Memories will have to replace Derby

Just like everyone else, we’ve been saddened here at the Tuley’s Takes home office to miss out on March Madness, the start of the baseball season, the Masters and the NBA and NHL playoffs. But now the shutdown of sports hits even closer to home: The Kentucky Derby was to be run Saturday.

The Derby has been run on the first Saturday in May every year since 1945, when it was postponed a month due to World War II. Despite what VSiN colleague Jonathan Von Tobel seems to think, I’m not old enough to remember that. In fact, my first Derby memory is Affirmed winning in 1978 on the way to the Triple Crown under teenage jockey Steve Cauthen. I don’t remember watching Secretariat in 1973, though I’ve seen his races hundreds of times, so it almost feels like a real memory. Same goes for Seattle Slew in 1977. But I’ve paid attention every year since 1978, even though I didn’t really get into handicapping and betting the races until 1990 when I was working in the Chicago suburbs.

I’ve had my share of Derby winners over the years. Even more times I lost the Derby but still came out ahead because of the undercard. The Derby is just one race, and it’s important to remember it’s part of a full day of racing with recreational players throwing money in the pools, so a lot of betting opportunities arise. I learned that in the 1990s, and it became more apparent when I moved to Las Vegas in 1998 and really had my eyes opened when seeing the parties here. I’ve been to Derby parties at Caesars Palace, Imperial Palace, Bally’s, Palace Station, Las Vegas Hilton, Wynn Las Vegas, South Point, Treasure Island and even some Leroy’s/William Hill properties.

Of course, I’ve also had losing Derby days. But I can’t help but think a losing Derby day would still be better than no Derby day at all, though we’re holding out hope that we’ll have the Kentucky Derby on the first Saturday in September. I have plenty of “woulda, coulda, shoulda” stories (that’s a nod to a book by former Chicago Sun-Times racing columnist Dave Feldman from when I was learning the game), but the “one that got away” story I want to share is about Giacomo, the 50/1 winner of the 2005 Derby.

As most of you know, I love betting long shots in horse racing as much as I like underdogs in other sports. While handicapping the 2005 Derby, I really thought a fast early pace would set it up for a closer, and the closers I liked best were Wilko and Giacomo. Now, to understand where my head was at the time, I had given out Wilko in the 2004 Breeders’ Cup Juvenile in the Daily Racing Form and on local radio in Vegas. Of course, I was biased because Wilko had come through for me, so I put all my eggs in one basket on Wilko in all the stories, radio shows and seminars I did for the Derby. Unfortunately, Wilko finished in the middle of the pack, while Giacomo closed from the clouds and won at 50/1. I learned my lesson that I should have at least had a $20 win and place saver on Giacomo as his odds continued to rise. That would have returned $1,484, as he paid $102.60 for a $2 win bet and $45.80 to place. Heck, a $2 exacta wheel with Giacomo over all would have cost a mere $38 and returned $9,814.80 after 70/1 long-shot Closing Argument ran second. I had already made those bets using Wilko, but thankfully I saved that other $78, right?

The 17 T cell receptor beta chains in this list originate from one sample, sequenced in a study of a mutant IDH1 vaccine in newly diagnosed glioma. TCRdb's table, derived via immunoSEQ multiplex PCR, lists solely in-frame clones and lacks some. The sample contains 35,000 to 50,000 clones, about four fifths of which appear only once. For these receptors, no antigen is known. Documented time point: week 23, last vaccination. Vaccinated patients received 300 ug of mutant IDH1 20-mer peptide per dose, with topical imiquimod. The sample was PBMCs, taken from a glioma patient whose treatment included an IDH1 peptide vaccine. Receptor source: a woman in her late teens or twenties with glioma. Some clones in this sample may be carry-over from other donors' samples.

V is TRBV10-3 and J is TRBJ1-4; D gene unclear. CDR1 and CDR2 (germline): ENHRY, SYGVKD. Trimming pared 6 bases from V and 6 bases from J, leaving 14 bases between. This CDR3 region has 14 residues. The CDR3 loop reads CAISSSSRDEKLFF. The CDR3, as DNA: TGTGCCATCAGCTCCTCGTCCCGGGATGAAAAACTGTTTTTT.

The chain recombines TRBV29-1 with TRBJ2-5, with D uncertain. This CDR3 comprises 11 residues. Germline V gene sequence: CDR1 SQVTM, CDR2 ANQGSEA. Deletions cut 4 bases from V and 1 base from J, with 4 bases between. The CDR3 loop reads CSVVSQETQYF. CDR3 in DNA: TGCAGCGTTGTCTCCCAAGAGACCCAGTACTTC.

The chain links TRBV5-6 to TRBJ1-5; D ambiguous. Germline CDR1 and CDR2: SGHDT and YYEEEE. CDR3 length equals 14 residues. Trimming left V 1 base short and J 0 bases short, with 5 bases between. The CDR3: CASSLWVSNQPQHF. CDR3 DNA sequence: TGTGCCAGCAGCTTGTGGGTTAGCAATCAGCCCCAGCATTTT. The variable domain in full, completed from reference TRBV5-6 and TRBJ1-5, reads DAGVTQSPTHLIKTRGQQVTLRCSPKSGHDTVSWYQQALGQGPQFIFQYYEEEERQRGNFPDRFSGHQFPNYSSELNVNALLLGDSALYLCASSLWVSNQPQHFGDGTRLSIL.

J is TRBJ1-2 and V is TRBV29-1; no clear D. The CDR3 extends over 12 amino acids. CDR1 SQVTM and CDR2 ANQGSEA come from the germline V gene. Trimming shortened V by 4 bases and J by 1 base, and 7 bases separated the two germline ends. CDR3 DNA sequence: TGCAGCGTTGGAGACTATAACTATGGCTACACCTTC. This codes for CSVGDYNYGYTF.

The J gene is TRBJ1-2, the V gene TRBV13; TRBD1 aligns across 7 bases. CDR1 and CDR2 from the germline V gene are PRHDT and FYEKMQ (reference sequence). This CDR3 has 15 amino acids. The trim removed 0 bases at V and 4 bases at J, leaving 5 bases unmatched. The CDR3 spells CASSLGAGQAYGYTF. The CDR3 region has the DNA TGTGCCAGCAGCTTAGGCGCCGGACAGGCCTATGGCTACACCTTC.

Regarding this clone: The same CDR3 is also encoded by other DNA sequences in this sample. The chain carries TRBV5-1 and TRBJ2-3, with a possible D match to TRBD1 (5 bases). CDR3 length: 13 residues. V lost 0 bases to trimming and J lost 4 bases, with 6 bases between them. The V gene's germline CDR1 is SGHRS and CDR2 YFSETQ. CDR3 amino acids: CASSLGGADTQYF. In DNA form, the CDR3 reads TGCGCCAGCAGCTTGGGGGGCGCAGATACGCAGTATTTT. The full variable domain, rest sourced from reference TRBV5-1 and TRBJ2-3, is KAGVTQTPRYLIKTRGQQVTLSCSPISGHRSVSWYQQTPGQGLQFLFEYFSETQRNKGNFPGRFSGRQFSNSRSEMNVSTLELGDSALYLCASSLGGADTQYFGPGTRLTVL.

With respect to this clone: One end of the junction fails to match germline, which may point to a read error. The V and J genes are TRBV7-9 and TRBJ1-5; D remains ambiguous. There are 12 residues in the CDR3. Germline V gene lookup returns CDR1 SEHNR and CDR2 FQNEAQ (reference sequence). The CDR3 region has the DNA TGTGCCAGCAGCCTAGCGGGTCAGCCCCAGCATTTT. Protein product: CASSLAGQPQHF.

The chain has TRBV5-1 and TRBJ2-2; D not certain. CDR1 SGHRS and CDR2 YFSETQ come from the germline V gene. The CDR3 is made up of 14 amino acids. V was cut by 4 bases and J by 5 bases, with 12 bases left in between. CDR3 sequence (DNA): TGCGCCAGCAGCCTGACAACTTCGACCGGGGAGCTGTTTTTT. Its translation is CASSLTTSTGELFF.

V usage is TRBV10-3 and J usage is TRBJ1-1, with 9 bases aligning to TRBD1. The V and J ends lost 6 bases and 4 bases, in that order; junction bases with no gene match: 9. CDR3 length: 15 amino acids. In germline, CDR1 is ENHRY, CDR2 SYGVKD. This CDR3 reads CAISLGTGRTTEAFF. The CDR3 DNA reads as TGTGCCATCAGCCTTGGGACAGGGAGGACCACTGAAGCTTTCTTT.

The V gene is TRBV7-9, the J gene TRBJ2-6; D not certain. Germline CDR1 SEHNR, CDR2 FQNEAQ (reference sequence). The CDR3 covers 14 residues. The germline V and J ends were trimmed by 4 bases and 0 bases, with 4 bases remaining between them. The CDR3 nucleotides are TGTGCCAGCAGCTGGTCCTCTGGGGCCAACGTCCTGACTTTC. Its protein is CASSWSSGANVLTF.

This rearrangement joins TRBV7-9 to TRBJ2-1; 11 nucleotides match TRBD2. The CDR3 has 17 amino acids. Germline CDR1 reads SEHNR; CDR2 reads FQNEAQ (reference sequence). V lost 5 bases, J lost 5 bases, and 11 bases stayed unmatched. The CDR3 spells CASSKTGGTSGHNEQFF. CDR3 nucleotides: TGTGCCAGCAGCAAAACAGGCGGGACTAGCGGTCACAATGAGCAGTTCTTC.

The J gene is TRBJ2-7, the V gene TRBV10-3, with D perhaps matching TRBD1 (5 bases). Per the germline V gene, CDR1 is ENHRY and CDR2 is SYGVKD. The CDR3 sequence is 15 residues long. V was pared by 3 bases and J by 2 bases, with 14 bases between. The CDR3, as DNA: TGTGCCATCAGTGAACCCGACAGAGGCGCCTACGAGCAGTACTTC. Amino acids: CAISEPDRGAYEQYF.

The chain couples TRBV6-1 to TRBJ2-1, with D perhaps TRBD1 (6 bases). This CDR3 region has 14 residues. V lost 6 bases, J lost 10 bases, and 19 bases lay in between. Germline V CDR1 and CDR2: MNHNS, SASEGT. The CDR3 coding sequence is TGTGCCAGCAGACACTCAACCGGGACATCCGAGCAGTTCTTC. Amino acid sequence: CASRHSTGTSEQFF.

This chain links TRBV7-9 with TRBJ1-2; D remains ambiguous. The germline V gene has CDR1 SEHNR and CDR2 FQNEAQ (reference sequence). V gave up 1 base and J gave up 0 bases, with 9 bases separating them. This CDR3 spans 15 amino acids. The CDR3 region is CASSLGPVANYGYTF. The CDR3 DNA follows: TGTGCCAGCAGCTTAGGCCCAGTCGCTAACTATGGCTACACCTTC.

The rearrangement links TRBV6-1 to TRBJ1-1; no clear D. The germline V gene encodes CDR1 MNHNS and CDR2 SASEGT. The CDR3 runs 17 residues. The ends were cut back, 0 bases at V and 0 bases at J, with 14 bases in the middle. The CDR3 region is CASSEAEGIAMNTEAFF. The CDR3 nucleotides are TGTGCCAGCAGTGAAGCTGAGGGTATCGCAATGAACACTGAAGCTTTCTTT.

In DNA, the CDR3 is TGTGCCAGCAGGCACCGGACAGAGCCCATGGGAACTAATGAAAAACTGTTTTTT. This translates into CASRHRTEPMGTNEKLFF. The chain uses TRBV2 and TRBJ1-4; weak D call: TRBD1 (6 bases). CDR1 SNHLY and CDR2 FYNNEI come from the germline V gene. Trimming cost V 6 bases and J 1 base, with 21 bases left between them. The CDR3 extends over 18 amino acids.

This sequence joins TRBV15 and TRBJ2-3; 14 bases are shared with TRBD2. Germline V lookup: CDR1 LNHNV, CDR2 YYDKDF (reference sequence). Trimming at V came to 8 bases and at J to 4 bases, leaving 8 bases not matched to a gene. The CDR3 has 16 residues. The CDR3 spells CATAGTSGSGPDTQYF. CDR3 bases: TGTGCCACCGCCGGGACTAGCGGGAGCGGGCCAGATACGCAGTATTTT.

That was frustrating, but it also gives us hope that we’re (mostly) playing the right way and our time will come for the truly big payoffs, especially on these big racing days.

Speaking of big payoffs, I’m asked every year for plays in the Derby futures, but I stopped playing those seriously about a dozen years ago. I realized the odds I was getting should have been odds to get into the Derby starting gate, as most of my plays never even ran on the first Saturday in May. Oh, I often place a small token bet or two, but I leave that analysis for VSiN colleague Ron Flatter and others. I’m sure you’ve heard of bettors who got in early on Derby winners, especially in recent years with American Pharoah and Justify winning not only the Derby but the Triple Crown. But for every bettor who got a hot tip on one of those colts being the real deal, I could dig up dozens of emails and texts from people who seemed to have equally credible inside information on the next superhorse. I’m glad I don’t have a Kentucky Derby future this year, since everything is turned upside down with the race delayed at least four months and most prep races canceled.

Even though we don’t have a Kentucky Derby on Saturday, the silver lining is we have not one but two Arkansas Derbies. Oaklawn had so many entries that it split the race into two divisions of 11 starters each, with full Kentucky Derby qualifying points on the line in both. Charlatan, from the Bob Baffert barn, is the even-money morning-line favorite in the first race, while Nadal, King Guilllermo and Wells Bayou vie for favoritism in the second.

My stable of handicapping friends and I will break down these races Saturday as well as plenty of others as we look for overlays on the Oaklawn undercard and at other racetracks around the country. Check out our “Tuley’s Thoroughbred Takes” column at or through the link in the free VSiN daily newsletter on Wednesday through Sunday mornings. And don’t forget to check the file again after noon EDT or 9 a.m. PDT for the daily scratches and changes.


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